[Excerpt] An autopsy—aka a postmortem examination—is a specialized surgical procedure conducted by a pathologist to thoroughly assess a corpse to determine or confirm the exact cause and circumstances of death or the character and extent of changes produced by disease.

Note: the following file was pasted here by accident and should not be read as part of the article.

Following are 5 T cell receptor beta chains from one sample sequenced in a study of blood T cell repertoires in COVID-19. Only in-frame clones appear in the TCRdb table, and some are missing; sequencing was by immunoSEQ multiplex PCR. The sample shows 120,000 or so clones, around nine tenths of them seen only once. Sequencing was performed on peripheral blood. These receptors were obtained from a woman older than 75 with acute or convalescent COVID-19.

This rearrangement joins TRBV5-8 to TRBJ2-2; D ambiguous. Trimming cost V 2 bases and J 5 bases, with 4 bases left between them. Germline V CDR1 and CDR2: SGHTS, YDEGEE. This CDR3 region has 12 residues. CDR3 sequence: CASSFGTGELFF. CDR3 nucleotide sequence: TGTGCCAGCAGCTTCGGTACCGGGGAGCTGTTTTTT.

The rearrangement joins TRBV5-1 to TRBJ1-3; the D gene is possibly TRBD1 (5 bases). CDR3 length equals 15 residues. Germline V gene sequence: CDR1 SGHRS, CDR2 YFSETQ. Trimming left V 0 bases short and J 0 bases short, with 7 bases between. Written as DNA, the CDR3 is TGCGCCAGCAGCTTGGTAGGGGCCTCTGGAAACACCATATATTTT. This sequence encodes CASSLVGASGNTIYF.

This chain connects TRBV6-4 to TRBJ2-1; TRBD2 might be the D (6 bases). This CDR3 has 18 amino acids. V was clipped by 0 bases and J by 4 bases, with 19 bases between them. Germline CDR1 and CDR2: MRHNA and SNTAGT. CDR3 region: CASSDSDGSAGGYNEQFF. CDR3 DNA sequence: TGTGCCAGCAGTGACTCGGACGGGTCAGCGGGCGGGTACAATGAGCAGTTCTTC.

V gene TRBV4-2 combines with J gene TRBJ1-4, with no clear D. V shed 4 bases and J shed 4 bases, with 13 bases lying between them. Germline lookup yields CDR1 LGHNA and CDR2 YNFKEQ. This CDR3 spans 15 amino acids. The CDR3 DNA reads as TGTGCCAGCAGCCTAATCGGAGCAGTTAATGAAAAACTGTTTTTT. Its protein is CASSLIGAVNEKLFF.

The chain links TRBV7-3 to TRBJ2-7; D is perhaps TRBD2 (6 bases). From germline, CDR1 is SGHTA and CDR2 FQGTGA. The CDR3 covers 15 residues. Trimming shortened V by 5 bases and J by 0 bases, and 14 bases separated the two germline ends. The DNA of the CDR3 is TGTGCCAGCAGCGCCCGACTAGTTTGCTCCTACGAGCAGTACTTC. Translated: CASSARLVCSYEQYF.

Knowledge is what you harvest from experience—be that your own or someone else’s—through sense-making. In sundry areas of human endeavor, it is common (but not common enough) to conduct the equivalent of a post-mortem by means of formal completion or evaluation reports—after-action reviews, retrospects, and learning histories are rarer still—to try to understand why an initiative did or did not succeed. And so, except in learning organizations, lessons (to be) learned mostly eventuate in the form of hindsight—that, by and large, focusing on accountability, not learning—at the (wrong) end of a plan. Paraphrasing Karl Marx, this is why history repeats itself: the first time as tragedy, the second time as farce.